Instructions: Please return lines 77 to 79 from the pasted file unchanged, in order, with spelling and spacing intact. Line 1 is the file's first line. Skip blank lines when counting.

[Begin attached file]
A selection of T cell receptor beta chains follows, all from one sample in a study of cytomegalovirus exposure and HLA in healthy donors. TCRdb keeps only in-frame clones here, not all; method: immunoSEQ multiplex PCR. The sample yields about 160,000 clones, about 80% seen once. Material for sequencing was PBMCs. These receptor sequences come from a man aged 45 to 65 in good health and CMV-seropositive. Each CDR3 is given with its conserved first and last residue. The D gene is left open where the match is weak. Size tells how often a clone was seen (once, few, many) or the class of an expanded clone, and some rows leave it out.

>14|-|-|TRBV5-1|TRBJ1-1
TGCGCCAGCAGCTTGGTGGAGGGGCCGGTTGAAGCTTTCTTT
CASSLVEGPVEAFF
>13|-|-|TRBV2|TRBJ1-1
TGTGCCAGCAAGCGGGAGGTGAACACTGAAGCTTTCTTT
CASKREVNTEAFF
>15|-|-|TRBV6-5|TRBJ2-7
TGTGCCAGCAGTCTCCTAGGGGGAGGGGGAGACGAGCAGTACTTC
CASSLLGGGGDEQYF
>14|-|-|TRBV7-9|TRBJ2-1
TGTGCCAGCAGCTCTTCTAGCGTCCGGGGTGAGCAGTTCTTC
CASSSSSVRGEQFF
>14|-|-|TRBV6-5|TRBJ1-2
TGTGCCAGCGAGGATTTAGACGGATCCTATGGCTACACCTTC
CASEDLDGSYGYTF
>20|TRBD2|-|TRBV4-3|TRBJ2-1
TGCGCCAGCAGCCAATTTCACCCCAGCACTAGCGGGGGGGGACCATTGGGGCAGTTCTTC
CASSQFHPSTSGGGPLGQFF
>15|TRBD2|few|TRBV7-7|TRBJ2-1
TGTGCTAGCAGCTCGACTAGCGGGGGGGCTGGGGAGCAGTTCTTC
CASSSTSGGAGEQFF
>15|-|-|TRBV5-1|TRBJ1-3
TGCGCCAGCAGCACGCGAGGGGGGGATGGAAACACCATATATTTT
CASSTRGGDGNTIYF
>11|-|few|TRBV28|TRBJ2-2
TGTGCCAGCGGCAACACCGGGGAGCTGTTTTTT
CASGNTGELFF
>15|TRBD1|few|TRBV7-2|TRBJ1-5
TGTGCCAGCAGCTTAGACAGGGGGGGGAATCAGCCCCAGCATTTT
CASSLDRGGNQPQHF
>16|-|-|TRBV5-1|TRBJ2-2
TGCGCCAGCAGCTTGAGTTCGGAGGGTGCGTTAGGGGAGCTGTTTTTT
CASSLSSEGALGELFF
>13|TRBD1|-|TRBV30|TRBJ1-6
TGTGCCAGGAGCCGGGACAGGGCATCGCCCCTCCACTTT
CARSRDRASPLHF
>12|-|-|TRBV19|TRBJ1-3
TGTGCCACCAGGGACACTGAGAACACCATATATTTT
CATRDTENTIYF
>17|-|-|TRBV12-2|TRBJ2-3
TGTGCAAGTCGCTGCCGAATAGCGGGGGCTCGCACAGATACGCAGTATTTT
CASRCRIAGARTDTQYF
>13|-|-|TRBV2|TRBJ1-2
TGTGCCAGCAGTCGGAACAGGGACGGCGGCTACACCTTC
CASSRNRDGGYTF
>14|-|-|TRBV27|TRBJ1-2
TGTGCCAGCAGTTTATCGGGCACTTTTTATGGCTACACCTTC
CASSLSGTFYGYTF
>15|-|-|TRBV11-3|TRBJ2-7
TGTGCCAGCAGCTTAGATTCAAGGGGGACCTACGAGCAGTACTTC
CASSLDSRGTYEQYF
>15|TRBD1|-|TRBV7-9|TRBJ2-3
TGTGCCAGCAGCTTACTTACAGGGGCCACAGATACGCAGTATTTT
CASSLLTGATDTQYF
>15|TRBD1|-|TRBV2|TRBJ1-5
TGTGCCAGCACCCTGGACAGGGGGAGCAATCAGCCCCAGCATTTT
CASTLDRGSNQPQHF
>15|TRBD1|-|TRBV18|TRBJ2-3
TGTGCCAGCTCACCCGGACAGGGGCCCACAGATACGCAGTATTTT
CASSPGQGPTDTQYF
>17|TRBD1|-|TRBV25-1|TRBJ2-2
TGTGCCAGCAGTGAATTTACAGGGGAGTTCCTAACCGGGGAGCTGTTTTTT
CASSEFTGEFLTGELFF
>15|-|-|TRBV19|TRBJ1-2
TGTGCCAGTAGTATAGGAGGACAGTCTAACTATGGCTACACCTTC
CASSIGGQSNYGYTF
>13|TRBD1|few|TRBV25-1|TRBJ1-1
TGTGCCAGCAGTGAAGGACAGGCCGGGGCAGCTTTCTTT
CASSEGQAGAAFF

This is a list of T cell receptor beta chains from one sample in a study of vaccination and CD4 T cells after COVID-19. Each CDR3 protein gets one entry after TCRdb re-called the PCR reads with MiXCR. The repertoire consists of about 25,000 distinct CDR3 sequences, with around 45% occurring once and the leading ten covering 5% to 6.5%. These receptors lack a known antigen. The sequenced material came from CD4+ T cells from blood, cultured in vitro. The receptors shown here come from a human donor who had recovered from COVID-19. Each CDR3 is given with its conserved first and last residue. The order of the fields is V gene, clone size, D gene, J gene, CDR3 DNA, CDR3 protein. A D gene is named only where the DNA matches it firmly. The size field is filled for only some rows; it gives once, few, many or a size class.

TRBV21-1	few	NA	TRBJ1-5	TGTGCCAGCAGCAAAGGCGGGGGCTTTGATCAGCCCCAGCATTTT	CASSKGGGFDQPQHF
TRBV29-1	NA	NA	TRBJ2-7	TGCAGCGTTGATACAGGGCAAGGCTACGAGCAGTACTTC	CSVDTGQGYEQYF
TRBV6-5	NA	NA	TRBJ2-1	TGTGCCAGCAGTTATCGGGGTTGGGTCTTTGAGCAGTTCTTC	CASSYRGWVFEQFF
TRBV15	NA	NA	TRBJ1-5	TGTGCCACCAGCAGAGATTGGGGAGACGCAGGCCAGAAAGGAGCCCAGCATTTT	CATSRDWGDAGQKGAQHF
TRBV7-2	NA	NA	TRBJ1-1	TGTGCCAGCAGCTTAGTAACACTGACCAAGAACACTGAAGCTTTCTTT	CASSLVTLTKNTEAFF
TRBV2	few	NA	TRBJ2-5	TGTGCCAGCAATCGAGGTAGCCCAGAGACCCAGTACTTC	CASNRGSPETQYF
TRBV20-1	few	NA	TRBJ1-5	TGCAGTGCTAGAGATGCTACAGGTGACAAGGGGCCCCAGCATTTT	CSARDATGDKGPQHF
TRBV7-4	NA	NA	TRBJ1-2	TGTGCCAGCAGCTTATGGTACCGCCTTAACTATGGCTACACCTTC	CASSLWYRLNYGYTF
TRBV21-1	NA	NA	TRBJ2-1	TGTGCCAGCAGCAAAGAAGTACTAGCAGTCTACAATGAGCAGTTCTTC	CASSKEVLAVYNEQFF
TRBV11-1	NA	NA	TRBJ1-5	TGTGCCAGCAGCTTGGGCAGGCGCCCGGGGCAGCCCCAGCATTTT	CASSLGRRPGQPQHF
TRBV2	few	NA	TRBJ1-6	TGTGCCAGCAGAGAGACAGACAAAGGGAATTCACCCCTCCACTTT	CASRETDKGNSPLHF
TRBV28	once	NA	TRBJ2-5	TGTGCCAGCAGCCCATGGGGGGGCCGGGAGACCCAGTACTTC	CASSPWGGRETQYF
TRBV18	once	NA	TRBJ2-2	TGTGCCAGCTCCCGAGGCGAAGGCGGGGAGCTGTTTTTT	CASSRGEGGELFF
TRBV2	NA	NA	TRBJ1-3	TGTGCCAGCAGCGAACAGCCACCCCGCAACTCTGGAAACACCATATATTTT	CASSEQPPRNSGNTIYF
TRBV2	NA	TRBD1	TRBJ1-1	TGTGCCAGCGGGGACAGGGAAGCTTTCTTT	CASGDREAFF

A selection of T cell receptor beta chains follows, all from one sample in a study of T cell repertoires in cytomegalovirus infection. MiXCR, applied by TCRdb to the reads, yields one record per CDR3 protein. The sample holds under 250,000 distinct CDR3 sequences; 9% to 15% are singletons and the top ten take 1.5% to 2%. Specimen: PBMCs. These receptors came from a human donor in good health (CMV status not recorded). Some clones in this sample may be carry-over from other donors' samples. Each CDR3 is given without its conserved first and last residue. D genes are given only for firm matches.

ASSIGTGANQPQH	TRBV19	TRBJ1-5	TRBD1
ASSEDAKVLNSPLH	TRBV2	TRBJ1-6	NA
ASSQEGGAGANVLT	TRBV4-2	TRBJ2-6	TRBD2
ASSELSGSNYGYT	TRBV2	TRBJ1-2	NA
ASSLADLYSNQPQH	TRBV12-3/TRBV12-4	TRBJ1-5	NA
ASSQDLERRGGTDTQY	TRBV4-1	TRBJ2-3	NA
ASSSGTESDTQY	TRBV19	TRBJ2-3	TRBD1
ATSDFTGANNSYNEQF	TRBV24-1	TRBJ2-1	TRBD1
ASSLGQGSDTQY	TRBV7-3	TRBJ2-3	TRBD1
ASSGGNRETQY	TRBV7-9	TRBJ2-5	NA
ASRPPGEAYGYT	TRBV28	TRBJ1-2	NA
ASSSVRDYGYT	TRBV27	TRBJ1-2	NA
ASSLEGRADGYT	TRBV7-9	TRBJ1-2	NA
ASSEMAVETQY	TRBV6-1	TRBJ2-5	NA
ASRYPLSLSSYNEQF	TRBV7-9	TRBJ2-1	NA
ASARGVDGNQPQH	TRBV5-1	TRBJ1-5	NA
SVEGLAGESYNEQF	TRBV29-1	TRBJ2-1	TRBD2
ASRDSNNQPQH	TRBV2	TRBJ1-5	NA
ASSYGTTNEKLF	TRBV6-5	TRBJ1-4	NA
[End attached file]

TRBV2	few	NA	TRBJ2-5	TGTGCCAGCAATCGAGGTAGCCCAGAGACCCAGTACTTC	CASNRGSPETQYF
TRBV20-1	few	NA	TRBJ1-5	TGCAGTGCTAGAGATGCTACAGGTGACAAGGGGCCCCAGCATTTT	CSARDATGDKGPQHF
TRBV7-4	NA	NA	TRBJ1-2	TGTGCCAGCAGCTTATGGTACCGCCTTAACTATGGCTACACCTTC	CASSLWYRLNYGYTF